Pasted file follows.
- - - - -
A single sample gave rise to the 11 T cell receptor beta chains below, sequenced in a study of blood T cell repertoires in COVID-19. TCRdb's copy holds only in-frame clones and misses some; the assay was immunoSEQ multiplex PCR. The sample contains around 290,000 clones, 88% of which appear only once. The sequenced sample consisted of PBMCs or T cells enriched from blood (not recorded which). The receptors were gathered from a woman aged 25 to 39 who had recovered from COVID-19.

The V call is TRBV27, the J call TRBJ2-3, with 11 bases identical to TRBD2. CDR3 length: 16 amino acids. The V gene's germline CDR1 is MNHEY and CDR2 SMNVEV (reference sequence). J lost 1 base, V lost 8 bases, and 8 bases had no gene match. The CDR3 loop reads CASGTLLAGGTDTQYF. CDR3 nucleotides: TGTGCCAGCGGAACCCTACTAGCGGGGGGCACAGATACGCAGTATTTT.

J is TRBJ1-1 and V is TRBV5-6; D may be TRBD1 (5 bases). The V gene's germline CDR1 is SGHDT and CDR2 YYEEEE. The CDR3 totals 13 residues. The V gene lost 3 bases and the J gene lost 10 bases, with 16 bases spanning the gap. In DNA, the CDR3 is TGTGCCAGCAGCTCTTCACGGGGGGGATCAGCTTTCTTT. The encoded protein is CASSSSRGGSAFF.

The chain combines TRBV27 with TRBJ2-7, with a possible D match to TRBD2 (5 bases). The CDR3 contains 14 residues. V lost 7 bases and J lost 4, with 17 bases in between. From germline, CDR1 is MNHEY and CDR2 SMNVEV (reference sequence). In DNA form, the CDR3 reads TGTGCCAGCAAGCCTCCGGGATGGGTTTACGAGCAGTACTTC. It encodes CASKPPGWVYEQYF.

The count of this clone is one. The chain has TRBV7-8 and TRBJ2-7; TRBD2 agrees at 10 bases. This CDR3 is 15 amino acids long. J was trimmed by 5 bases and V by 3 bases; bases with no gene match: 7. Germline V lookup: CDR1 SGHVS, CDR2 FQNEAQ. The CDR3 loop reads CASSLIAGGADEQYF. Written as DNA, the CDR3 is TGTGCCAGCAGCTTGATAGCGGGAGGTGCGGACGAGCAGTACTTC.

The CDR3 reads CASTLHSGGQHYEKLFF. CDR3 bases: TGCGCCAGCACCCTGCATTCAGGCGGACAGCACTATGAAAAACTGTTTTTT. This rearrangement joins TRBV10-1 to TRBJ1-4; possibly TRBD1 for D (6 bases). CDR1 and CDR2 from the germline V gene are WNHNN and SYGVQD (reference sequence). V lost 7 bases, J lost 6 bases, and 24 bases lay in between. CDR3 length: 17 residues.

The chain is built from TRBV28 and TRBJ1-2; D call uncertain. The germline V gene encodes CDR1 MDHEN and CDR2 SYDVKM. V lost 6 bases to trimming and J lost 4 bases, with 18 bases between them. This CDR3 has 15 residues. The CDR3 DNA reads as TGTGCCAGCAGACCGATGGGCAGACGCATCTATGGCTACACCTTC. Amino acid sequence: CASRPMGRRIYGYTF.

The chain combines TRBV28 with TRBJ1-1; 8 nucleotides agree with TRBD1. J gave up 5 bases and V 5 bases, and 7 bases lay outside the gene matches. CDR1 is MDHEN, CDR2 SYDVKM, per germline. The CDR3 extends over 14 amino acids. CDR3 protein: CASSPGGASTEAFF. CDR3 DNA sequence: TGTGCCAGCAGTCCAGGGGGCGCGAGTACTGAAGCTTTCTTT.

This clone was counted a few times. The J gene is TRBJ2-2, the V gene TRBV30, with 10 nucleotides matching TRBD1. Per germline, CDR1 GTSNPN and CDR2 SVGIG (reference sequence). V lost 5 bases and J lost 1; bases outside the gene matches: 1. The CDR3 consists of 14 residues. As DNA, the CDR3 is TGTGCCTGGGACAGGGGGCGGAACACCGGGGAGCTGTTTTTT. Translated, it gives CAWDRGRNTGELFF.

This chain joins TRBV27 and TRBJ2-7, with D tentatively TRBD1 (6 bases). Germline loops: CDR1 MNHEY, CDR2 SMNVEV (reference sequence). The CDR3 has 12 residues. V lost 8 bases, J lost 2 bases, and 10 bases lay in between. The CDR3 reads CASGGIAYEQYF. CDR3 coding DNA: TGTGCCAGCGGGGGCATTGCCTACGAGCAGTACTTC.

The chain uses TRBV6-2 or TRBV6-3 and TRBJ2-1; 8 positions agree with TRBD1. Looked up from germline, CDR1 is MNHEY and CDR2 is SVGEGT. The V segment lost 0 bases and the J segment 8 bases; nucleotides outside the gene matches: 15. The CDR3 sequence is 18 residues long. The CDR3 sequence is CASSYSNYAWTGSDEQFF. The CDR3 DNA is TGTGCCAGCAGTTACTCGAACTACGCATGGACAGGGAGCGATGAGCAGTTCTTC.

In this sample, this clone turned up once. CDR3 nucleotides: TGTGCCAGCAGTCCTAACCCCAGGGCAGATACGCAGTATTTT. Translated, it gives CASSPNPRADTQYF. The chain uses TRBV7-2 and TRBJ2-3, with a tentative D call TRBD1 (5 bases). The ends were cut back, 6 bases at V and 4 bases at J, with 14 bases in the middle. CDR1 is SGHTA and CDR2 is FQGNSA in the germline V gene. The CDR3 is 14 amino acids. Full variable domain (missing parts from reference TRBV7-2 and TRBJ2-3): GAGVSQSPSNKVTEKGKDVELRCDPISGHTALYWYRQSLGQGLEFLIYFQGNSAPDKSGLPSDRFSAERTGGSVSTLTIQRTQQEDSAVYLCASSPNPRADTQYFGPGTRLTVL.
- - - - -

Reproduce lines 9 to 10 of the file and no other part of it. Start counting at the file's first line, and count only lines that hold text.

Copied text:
This clone was counted a few times. The J gene is TRBJ2-2, the V gene TRBV30, with 10 nucleotides matching TRBD1. Per germline, CDR1 GTSNPN and CDR2 SVGIG (reference sequence). V lost 5 bases and J lost 1; bases outside the gene matches: 1. The CDR3 consists of 14 residues. As DNA, the CDR3 is TGTGCCTGGGACAGGGGGCGGAACACCGGGGAGCTGTTTTTT. Translated, it gives CAWDRGRNTGELFF.

This chain joins TRBV27 and TRBJ2-7, with D tentatively TRBD1 (6 bases). Germline loops: CDR1 MNHEY, CDR2 SMNVEV (reference sequence). The CDR3 has 12 residues. V lost 8 bases, J lost 2 bases, and 10 bases lay in between. The CDR3 reads CASGGIAYEQYF. CDR3 coding DNA: TGTGCCAGCGGGGGCATTGCCTACGAGCAGTACTTC.